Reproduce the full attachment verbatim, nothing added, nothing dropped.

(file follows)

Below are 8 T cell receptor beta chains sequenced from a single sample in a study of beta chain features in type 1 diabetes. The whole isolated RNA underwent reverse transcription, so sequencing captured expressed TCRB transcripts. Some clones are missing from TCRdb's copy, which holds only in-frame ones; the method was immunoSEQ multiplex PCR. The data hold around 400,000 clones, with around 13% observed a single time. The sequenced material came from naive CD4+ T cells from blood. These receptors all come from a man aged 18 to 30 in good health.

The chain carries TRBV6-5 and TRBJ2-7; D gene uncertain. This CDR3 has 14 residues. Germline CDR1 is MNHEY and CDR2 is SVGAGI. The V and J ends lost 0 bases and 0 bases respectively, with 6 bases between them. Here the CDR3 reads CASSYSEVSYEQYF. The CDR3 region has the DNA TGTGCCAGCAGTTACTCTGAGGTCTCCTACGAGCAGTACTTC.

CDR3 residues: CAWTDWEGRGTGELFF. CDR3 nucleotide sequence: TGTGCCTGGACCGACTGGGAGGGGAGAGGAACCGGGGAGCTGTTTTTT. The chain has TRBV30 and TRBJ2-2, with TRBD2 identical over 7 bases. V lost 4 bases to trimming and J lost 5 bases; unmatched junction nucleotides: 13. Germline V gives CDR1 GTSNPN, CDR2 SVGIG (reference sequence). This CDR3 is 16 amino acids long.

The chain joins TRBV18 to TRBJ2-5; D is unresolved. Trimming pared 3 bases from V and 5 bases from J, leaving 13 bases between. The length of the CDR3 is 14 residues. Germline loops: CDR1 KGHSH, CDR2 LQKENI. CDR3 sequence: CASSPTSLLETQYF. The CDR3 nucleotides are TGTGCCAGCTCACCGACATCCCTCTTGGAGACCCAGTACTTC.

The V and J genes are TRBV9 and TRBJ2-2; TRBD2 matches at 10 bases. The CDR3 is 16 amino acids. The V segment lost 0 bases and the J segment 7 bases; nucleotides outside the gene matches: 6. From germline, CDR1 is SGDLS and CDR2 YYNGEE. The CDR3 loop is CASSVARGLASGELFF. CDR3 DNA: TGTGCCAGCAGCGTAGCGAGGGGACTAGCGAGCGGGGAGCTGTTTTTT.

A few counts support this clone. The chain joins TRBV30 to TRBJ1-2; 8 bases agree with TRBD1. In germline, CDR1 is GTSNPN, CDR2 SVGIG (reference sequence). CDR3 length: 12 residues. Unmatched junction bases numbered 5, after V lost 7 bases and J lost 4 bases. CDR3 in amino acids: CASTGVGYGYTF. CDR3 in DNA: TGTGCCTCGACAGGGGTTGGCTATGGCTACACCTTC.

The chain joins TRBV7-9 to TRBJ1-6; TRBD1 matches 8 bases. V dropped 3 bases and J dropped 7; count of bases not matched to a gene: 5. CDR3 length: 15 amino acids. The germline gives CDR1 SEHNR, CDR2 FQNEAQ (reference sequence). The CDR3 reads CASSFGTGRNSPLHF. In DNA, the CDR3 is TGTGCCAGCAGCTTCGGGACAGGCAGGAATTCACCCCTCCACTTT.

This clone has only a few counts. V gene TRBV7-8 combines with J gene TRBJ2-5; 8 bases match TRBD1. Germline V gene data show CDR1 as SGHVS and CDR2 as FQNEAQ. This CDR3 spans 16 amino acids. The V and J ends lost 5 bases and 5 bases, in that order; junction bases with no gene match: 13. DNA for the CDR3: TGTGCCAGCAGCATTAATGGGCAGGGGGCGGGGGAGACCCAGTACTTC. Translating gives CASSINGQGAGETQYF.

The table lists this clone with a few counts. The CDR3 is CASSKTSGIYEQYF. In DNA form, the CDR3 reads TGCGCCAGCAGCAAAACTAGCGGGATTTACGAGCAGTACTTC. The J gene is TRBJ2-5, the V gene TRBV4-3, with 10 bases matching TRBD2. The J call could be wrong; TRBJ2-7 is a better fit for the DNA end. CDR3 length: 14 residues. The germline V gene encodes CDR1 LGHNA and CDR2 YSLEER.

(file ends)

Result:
Below are 8 T cell receptor beta chains sequenced from a single sample in a study of beta chain features in type 1 diabetes. The whole isolated RNA underwent reverse transcription, so sequencing captured expressed TCRB transcripts. Some clones are missing from TCRdb's copy, which holds only in-frame ones; the method was immunoSEQ multiplex PCR. The data hold around 400,000 clones, with around 13% observed a single time. The sequenced material came from naive CD4+ T cells from blood. These receptors all come from a man aged 18 to 30 in good health.

The chain carries TRBV6-5 and TRBJ2-7; D gene uncertain. This CDR3 has 14 residues. Germline CDR1 is MNHEY and CDR2 is SVGAGI. The V and J ends lost 0 bases and 0 bases respectively, with 6 bases between them. Here the CDR3 reads CASSYSEVSYEQYF. The CDR3 region has the DNA TGTGCCAGCAGTTACTCTGAGGTCTCCTACGAGCAGTACTTC.

CDR3 residues: CAWTDWEGRGTGELFF. CDR3 nucleotide sequence: TGTGCCTGGACCGACTGGGAGGGGAGAGGAACCGGGGAGCTGTTTTTT. The chain has TRBV30 and TRBJ2-2, with TRBD2 identical over 7 bases. V lost 4 bases to trimming and J lost 5 bases; unmatched junction nucleotides: 13. Germline V gives CDR1 GTSNPN, CDR2 SVGIG (reference sequence). This CDR3 is 16 amino acids long.

The chain joins TRBV18 to TRBJ2-5; D is unresolved. Trimming pared 3 bases from V and 5 bases from J, leaving 13 bases between. The length of the CDR3 is 14 residues. Germline loops: CDR1 KGHSH, CDR2 LQKENI. CDR3 sequence: CASSPTSLLETQYF. The CDR3 nucleotides are TGTGCCAGCTCACCGACATCCCTCTTGGAGACCCAGTACTTC.

The V and J genes are TRBV9 and TRBJ2-2; TRBD2 matches at 10 bases. The CDR3 is 16 amino acids. The V segment lost 0 bases and the J segment 7 bases; nucleotides outside the gene matches: 6. From germline, CDR1 is SGDLS and CDR2 YYNGEE. The CDR3 loop is CASSVARGLASGELFF. CDR3 DNA: TGTGCCAGCAGCGTAGCGAGGGGACTAGCGAGCGGGGAGCTGTTTTTT.

A few counts support this clone. The chain joins TRBV30 to TRBJ1-2; 8 bases agree with TRBD1. In germline, CDR1 is GTSNPN, CDR2 SVGIG (reference sequence). CDR3 length: 12 residues. Unmatched junction bases numbered 5, after V lost 7 bases and J lost 4 bases. CDR3 in amino acids: CASTGVGYGYTF. CDR3 in DNA: TGTGCCTCGACAGGGGTTGGCTATGGCTACACCTTC.

The chain joins TRBV7-9 to TRBJ1-6; TRBD1 matches 8 bases. V dropped 3 bases and J dropped 7; count of bases not matched to a gene: 5. CDR3 length: 15 amino acids. The germline gives CDR1 SEHNR, CDR2 FQNEAQ (reference sequence). The CDR3 reads CASSFGTGRNSPLHF. In DNA, the CDR3 is TGTGCCAGCAGCTTCGGGACAGGCAGGAATTCACCCCTCCACTTT.

This clone has only a few counts. V gene TRBV7-8 combines with J gene TRBJ2-5; 8 bases match TRBD1. Germline V gene data show CDR1 as SGHVS and CDR2 as FQNEAQ. This CDR3 spans 16 amino acids. The V and J ends lost 5 bases and 5 bases, in that order; junction bases with no gene match: 13. DNA for the CDR3: TGTGCCAGCAGCATTAATGGGCAGGGGGCGGGGGAGACCCAGTACTTC. Translating gives CASSINGQGAGETQYF.

The table lists this clone with a few counts. The CDR3 is CASSKTSGIYEQYF. In DNA form, the CDR3 reads TGCGCCAGCAGCAAAACTAGCGGGATTTACGAGCAGTACTTC. The J gene is TRBJ2-5, the V gene TRBV4-3, with 10 bases matching TRBD2. The J call could be wrong; TRBJ2-7 is a better fit for the DNA end. CDR3 length: 14 residues. The germline V gene encodes CDR1 LGHNA and CDR2 YSLEER.